Excellencies, Thank You !
Distinguished delegates from EAS Participating Countries,
Ladies and Gentlemen,
It gives me immense pleasure to be here with you all at the 5th edition of the EAS Conference on Maritime Security Cooperation.
First of all I would like to thank Australia for partnering with India in organising this conference. I would also like to congratulate the ASEAN-India Centre (AIC) at RIS, National Maritime Foundation (NMF), and Centre for East and North East Regional Studies, Kolkata for collaborating with Ministry of External Affairs in holding this Conference.
This is the fifth edition of the EAS Conference on Maritime Security Cooperation which was initiated in 2015 with the first conference in New Delhi. The second was held in Goa in 2017, the third in Bhubaneswar in 2018 and the fourth in Chennai last year. I am happy to note that the Maritime Security Conference is well received by EAS participating countries where they actively engage in vibrant discussions on maritime issues to take forward the prospects for Maritime Multilateralism in the Indo-Pacific. The 5th round of the conference is a timely addition to these continuing discussions.
The East Asia Summit (EAS) is a premier Leaders-led forum to exchange views on strategic issues in the Indo-Pacific. Since its inception in 2005, EAS has been playing an important role in addressing both traditional and non-traditional security challenges in the region, including in the maritime domain of theIndo-Pacific. The recently held 16th EAS Summit also touched upon these issues, including the impact of the current Covid-19 pandemic on the security situation in the Indo-Pacific.
Friends, India and ASEAN are bound together by more than 2000 years of history and this relationship is one of the cornerstones of our foreign policy. ASEAN is the central pillar of India’s Act East Policy. India has always reaffirmed its commitment to ASEAN Centrality in the Indo-Pacific. We have been an active participant at all the ASEAN-centred mechanisms in the region including EAS, ARF, ADMM Plus, EAMF, working together to ensure peace and prosperity in the region. India was one of the first countries to support ASEAN’s own vision for the Indo-Pacific in form of ASEAN Outlook for the Indo-Pacific or AOIP.
Our own Vision for the Indo-Pacific as articulated by Prime Minister Modi in his Keynote address at the Shangrila Dialogue in Singapore in June 2018 shares a great deal of convergences with AOIP. At the 14th East Asia Summit (EAS) in 2019, Prime Minister Modi announced the Indo-Pacific Oceans Initiative (IPOI) as practical implementation of this shared Vision for the Indo-Pacific with a focus on collaborative effort to better manage, conserve, sustain and secure this maritime domain. Taking this forward, during the recently held 18th ASEAN-India Summit in October this year, India and ASEAN have announced a Joint Statement for cooperation on AOIP for practical implementation of the synergy of AOIP and IPOI.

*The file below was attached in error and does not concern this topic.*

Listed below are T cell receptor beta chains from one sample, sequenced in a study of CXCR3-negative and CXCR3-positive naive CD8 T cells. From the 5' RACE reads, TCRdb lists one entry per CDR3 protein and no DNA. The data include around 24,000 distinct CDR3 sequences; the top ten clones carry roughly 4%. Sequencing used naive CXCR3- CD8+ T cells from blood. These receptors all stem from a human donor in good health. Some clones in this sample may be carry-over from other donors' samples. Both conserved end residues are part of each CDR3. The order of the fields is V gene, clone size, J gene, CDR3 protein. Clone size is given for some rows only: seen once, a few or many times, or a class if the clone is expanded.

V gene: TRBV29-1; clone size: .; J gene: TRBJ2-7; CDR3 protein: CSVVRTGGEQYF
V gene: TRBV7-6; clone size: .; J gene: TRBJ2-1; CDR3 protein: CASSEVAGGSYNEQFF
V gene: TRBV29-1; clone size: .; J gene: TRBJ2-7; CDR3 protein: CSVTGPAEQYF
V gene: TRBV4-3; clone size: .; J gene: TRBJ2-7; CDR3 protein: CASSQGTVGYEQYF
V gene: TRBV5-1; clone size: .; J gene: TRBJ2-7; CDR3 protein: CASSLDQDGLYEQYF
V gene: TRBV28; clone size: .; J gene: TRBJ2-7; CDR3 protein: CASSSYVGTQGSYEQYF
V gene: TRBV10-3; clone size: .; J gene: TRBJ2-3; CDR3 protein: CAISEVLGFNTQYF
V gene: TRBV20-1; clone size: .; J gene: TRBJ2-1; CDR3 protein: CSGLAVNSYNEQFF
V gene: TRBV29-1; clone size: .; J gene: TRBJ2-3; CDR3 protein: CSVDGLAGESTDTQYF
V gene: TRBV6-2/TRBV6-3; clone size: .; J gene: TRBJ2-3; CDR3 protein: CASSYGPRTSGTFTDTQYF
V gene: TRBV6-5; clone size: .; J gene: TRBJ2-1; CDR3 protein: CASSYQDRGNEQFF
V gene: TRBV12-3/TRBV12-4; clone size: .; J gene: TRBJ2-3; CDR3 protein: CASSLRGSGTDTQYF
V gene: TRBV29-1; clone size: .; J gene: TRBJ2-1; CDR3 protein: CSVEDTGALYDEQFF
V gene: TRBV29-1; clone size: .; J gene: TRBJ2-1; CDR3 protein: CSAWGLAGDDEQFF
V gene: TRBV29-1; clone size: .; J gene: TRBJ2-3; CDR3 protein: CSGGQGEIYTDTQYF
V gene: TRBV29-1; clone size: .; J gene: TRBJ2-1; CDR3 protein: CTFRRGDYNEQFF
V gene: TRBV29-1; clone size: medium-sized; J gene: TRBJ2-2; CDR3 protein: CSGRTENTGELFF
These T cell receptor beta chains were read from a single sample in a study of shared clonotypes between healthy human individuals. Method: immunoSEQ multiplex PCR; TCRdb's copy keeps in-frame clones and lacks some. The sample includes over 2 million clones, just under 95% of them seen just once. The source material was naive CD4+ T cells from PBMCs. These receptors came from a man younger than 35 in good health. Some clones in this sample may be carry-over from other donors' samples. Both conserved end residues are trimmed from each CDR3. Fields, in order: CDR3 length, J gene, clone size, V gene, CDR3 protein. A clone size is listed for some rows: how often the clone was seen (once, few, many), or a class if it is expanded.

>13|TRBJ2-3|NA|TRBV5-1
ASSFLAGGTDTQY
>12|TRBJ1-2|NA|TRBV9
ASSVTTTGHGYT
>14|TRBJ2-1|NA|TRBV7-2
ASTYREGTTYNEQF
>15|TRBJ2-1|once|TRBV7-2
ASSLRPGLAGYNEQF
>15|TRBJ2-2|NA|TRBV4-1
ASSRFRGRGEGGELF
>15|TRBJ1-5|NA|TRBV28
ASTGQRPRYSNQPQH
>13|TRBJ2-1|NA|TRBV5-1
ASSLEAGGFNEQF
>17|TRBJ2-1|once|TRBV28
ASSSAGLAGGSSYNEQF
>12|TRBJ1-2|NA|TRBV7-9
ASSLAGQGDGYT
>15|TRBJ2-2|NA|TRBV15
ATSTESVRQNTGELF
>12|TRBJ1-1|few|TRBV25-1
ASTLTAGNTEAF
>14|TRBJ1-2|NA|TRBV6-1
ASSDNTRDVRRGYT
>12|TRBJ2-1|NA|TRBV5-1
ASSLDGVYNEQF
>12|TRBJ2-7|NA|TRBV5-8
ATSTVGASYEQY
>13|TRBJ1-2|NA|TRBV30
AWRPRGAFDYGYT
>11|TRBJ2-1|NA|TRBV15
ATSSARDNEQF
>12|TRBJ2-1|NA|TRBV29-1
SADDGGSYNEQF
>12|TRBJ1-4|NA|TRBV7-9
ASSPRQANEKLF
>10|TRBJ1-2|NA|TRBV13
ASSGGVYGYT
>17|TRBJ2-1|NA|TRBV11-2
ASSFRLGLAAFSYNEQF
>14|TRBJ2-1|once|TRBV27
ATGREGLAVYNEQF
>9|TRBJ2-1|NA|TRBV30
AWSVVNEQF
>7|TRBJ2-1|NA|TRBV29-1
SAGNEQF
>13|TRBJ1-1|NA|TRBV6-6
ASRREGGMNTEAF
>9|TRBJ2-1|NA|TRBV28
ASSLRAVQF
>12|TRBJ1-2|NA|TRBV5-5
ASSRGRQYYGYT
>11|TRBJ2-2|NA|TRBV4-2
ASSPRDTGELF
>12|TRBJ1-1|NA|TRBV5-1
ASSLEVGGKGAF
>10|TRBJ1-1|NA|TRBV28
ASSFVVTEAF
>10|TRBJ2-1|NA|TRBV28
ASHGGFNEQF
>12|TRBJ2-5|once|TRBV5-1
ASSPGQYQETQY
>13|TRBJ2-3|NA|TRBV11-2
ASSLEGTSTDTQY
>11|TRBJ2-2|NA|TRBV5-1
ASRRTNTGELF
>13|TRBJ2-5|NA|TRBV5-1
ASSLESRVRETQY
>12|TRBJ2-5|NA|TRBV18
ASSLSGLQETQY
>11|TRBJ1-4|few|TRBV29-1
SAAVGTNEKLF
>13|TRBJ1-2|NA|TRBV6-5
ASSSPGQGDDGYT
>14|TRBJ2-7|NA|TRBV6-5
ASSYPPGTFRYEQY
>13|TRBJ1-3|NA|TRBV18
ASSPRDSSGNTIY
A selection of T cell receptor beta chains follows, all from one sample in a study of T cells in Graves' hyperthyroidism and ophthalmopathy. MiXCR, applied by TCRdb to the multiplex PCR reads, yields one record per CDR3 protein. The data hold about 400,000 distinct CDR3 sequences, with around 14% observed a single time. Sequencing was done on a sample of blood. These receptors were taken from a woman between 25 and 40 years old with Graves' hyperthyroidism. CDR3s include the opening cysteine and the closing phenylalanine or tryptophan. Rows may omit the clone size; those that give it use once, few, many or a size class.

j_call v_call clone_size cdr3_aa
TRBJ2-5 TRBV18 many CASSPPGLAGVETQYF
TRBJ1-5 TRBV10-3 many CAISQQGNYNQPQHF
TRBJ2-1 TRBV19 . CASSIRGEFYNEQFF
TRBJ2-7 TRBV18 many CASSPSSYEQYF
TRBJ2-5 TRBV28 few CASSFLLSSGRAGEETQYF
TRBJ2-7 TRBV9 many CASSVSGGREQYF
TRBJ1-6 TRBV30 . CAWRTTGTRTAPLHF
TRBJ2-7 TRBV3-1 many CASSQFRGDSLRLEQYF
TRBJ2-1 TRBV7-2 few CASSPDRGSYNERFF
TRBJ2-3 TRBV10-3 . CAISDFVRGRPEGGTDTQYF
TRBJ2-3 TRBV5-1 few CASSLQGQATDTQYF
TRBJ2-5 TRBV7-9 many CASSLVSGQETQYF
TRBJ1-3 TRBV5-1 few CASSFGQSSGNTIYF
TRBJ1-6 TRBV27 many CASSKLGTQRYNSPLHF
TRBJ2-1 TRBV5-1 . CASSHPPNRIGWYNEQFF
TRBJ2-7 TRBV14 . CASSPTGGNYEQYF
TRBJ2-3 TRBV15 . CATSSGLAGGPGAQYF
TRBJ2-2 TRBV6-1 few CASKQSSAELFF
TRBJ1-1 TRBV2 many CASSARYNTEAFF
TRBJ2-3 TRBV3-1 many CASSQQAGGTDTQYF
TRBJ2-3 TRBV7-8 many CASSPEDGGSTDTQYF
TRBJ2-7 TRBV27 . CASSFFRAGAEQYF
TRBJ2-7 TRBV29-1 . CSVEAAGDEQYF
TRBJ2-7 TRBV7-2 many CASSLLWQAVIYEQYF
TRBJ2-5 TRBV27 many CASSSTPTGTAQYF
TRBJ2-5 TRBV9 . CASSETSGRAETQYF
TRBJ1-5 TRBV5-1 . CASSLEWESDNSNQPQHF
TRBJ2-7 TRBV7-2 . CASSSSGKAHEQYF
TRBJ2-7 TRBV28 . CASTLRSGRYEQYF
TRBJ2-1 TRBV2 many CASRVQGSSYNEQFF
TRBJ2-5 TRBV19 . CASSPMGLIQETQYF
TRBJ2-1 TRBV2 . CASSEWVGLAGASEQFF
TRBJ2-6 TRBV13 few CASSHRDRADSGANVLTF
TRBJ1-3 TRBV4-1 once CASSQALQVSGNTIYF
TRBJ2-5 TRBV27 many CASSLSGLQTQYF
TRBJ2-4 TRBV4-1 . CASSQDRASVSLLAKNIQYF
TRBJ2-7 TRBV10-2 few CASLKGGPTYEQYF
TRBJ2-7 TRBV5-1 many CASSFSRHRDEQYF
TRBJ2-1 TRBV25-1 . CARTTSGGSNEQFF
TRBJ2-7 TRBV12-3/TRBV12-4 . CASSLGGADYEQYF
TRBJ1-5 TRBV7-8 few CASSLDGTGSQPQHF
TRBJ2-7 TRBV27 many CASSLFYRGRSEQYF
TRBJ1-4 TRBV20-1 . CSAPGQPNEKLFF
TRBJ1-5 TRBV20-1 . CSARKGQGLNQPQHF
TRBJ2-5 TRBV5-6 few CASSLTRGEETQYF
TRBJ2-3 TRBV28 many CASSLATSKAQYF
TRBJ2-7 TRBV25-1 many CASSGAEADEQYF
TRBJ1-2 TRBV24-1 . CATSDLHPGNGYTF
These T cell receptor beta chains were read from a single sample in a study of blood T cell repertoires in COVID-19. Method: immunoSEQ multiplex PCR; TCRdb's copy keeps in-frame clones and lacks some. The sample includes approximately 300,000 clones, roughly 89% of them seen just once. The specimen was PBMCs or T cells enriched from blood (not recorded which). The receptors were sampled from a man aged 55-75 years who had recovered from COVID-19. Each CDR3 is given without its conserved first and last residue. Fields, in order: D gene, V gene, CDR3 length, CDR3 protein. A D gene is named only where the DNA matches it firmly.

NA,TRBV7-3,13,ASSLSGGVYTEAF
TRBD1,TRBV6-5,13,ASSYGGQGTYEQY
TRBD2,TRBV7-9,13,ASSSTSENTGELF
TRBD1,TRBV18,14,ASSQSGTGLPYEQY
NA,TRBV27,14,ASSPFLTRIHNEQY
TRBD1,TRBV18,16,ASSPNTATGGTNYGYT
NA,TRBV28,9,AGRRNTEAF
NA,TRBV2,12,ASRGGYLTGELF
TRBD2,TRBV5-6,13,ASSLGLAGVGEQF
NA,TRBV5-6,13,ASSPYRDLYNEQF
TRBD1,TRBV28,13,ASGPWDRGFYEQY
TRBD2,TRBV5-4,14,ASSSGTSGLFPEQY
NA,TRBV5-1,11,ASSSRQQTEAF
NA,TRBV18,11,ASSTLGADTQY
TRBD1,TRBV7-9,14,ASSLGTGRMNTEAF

India envisages a free, open, inclusive and rules-based Indo-Pacific with respect for sovereignty and territorial integrity of all nations in the region, peaceful resolution of disputes, avoidance of use or threat of use of force, and adherence to international laws, rules and regulations. The IPOI, based on this vision of the Indo-Pacific, is an open and non-treaty based initiative which does not envisage creating any new institutional framework. It has seven pillars for cooperation and collaboration namely Maritime Security, Maritime Ecology, Maritime Resources, Capacity Building and Resource Sharing, Disaster Risk Reduction and Management, Science, Technology and Academic Cooperation and Trade, Connectivity and Maritime Transport with an aim to fulfil the overarching and converging interests in the Indo-Pacific.
Friends, as a nation deeply committed to strengthening the EAS as an ASEAN-led organization, India continues to contribute positively to the EAS goals including maritime security cooperation.We are happy to have valuable platform of EAS to take forward the objectives envisaged in IPOI and discuss the issues of common interests and address the common challenges in domain of Maritime Security together. The conference aims for practical and result-oriented cooperation among the EAS participating countries within existing architecture and initiatives, while also exploring new ideas of maritime cooperation. To give an example, at 4th EAS Maritime Security Conference held last year in Chennai, India proposed to prepare a draft handbook on HADR cooperation and a Search and Rescue (SAR) Operation SOP for circulation among the EAS participating countries and the AHA Centre for their views and comments. The draft guidelines for HADR cooperation and SoPs for Search and Rescue (SAR) for Indo-Pacific Region, are in the final stages of preparation and will be circulated to EAS countries for comments shortly.